With just two seconds left on the shot clock, Matt Milon committed a cardinal sin, fouling a 3-point shooter and sending Virginia Tech’s Jalen Hudson to the line for a potential four-point play. Jim Christian looked on in shell-shocked disbelief, immediately pulling the freshman guard from the game.
Minutes later, Darryl Hicks committed the same egregious blunder, fouling Seth Allen on a 3-point attempt. This latest error sent one fan sitting a few rows behind the Boston College bench past his breaking point.
“Hey boys, when are we gonna stop fouling 3-point shooters?”
His question reverberated around an empty Conte Forum, where the slightly more than 1,000 fans in attendance likely heard him as clearly as if they were having a conversation from across the room.
In a game that was as listless as the fans’ enthusiasm, BC (7-21, 0-15 Atlantic Coast) dropped Tuesday night’s game 71-56 to Virginia Tech (15-13, 7-8), prolonging the team’s fruitless quest to simply win a conference game. The Eagles played out of rhythm for most of the night, shooting just over 35 percent from the floor and tallying nine assists to 15 turnovers.
On the other end, effort and intensity waned on defense, especially as the first half wore along. Christian attributed the lack of intensity to the fact that his young players weren’t making shots on offense.
“It’s hard to keep guarding when you’re not making shots,” Christian said. “Especially shots you need to make.”
1.) Dennis Clifford’s Renaissance– Early in the season, Clifford struggled to stay within the flow of the game. He was often late on rotations, held the ball too long, and struggled to get shots up quickly around the rim.
But as his injury-plagued career at BC winds to its end, Clifford has been playing the best basketball of his career. Tuesday night he scored 13 points and grabbed 12 rebounds, his second double-double of the season and the fourth time in the last five games he’s had at least 13 points and 8 rebounds. He even tallied four blocks for good measure.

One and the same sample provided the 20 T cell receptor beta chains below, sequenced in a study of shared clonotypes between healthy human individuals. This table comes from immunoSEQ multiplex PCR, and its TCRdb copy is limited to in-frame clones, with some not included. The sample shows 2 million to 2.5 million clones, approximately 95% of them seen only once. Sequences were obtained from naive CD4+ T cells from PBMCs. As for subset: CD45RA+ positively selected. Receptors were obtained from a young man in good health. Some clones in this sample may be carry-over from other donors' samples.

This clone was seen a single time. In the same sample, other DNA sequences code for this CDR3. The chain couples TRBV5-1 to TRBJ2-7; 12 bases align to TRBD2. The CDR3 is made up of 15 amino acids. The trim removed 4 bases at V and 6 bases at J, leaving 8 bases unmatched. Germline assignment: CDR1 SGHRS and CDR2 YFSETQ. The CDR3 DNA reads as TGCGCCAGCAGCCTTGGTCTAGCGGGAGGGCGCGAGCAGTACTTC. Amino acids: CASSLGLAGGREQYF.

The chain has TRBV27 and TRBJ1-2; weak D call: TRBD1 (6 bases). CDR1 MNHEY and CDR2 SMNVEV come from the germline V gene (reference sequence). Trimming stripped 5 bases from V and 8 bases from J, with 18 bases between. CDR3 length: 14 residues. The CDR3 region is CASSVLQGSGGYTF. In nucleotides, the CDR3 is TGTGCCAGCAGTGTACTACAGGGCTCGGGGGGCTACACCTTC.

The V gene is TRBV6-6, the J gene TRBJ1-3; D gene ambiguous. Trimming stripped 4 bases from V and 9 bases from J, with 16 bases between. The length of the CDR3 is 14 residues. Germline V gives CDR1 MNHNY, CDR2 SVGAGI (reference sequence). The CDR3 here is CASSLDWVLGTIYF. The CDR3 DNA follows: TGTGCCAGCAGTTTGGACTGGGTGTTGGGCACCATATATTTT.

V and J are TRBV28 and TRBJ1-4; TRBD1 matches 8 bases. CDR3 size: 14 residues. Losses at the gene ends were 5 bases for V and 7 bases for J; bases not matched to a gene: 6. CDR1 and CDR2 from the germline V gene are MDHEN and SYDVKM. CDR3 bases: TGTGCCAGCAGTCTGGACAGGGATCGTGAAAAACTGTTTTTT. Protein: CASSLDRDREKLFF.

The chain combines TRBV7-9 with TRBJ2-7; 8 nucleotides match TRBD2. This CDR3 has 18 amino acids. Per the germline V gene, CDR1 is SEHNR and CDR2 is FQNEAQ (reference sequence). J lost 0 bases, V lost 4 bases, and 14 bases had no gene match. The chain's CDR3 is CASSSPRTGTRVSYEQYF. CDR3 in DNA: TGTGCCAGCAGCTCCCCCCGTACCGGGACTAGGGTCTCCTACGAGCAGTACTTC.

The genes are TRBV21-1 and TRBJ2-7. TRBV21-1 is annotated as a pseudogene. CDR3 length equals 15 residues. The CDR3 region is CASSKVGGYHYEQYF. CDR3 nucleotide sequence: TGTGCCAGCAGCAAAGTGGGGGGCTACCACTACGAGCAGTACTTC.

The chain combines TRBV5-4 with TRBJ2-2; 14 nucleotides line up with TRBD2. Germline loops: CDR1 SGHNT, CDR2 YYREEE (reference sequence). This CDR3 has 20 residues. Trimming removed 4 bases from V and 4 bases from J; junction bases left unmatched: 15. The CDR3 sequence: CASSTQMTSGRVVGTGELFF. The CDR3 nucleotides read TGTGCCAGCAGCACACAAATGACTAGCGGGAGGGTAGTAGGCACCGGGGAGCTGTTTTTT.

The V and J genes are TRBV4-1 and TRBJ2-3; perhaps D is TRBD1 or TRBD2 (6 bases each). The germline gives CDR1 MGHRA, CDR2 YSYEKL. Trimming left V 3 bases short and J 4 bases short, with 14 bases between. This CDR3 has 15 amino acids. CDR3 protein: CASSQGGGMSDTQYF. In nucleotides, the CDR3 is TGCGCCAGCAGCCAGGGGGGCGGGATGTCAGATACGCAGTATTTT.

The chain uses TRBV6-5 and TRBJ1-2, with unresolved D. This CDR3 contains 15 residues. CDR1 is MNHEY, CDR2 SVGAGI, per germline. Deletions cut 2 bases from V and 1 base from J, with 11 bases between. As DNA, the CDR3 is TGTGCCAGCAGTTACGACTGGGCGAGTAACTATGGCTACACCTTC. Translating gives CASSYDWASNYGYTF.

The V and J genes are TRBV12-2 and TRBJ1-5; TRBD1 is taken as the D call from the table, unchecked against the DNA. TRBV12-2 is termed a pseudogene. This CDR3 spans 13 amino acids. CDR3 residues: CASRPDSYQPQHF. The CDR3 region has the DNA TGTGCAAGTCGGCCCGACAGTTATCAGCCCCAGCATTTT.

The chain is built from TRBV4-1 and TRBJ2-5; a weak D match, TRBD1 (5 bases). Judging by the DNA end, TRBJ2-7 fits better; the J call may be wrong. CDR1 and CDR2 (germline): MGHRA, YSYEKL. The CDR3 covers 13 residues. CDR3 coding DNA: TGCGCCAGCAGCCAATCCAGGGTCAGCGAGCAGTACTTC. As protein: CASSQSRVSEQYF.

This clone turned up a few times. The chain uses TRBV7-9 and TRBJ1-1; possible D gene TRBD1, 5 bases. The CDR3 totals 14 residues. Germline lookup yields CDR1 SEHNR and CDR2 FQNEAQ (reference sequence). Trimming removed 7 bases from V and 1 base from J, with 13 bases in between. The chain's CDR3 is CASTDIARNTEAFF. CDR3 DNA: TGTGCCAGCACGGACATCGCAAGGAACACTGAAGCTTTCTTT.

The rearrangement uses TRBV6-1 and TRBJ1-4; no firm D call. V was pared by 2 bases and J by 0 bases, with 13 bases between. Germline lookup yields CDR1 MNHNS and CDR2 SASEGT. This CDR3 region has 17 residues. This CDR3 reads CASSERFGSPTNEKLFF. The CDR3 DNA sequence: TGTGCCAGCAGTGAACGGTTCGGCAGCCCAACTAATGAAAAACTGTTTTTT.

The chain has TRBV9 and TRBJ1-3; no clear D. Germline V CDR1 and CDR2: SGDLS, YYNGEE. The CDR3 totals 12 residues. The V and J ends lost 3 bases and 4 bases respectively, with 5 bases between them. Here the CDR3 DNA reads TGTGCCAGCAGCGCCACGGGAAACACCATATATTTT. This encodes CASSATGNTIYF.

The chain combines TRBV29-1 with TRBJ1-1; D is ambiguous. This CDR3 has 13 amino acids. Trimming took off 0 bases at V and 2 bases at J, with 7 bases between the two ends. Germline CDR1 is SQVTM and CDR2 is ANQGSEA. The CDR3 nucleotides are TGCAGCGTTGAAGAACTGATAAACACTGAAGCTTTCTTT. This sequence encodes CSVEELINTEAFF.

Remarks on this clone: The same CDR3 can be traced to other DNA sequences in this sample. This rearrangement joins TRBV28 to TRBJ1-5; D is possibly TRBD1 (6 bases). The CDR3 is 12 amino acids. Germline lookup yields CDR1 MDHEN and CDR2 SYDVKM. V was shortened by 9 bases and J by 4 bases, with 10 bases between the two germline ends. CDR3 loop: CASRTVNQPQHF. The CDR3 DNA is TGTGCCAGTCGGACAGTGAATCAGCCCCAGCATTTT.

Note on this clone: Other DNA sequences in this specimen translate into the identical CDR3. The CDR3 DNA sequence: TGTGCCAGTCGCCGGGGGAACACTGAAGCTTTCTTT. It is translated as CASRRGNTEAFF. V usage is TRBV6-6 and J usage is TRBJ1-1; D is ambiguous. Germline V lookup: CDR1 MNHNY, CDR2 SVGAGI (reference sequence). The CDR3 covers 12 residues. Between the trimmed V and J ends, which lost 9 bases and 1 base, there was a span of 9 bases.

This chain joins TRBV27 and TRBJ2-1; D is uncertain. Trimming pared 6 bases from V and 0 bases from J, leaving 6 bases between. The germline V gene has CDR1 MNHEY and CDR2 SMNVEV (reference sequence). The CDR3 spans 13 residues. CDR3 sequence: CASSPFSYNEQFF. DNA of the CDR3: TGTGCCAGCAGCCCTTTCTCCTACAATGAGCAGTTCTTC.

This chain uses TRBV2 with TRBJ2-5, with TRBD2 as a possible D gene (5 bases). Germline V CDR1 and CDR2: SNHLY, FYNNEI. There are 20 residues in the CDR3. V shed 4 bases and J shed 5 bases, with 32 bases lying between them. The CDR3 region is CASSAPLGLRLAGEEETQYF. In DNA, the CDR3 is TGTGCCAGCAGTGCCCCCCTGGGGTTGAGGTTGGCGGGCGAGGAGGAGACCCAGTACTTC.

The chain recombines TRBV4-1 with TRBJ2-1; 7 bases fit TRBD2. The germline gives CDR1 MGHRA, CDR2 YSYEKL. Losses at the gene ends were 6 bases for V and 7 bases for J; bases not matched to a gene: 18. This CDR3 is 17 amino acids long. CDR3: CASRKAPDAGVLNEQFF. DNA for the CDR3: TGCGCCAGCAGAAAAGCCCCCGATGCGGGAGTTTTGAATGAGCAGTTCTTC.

Offensively, Clifford worked efficiently off of pick and rolls. He got up off the floor quickly, something he has struggled with in the past, and persistently finished through traffic. He also had a put-back dunk late in the game, a sure sign that his body finally feels the way it’s supposed to.
Clifford also functioned as a very good distributor from the low post, with Virginia Tech electing to double him for most of the game. He spun away from traps and did well to keep the ball over his head and away from defenders. He moved the ball to both cutters and spot up shooters across the court.
“We’ve got to get him the ball more, to be honest with you,” Christian said after the game. “I thought we didn’t get it to him enough.”
2.) Garland Owens– Right before the halftime buzzer, Owens finally pulled off the one-handed putback dunk he’s attempted several times this season.
His SportsCenter Top 10 moment was emblematic of the constant energy he provided to the team all night long. Owens just missed a double-double with nine points and 11 boards, five of which came on the offensive glass.
In the continued absence of A.J. Turner, Owens played a career-high 36 minutes, constantly battling larger Virginia Tech forwards in the post.
He utilized his athleticism on defense, chasing down loose balls and forcing turnovers. Offensively, Owens showed a more well-rounded attack than usual. He did tally his customary dunks—the aforementioned put back and a dunk off of a nice baseline cut—but he also drilled two jumpers, showing a bit of off the dribble creativity.
While those plays will never be Owens’ strong suit, developing a more competent jumper in the coming months will allow him to become a much more threatening offensive piece for the Eagles.
3.) Offensive Rebounding– Entering the game, BC ranked 346th in the nation in offensive rebounding rate, the lowest among Power 5 basketball teams. Though the team lacks reliable size outside of Dennis Clifford, the ranking is still surprising.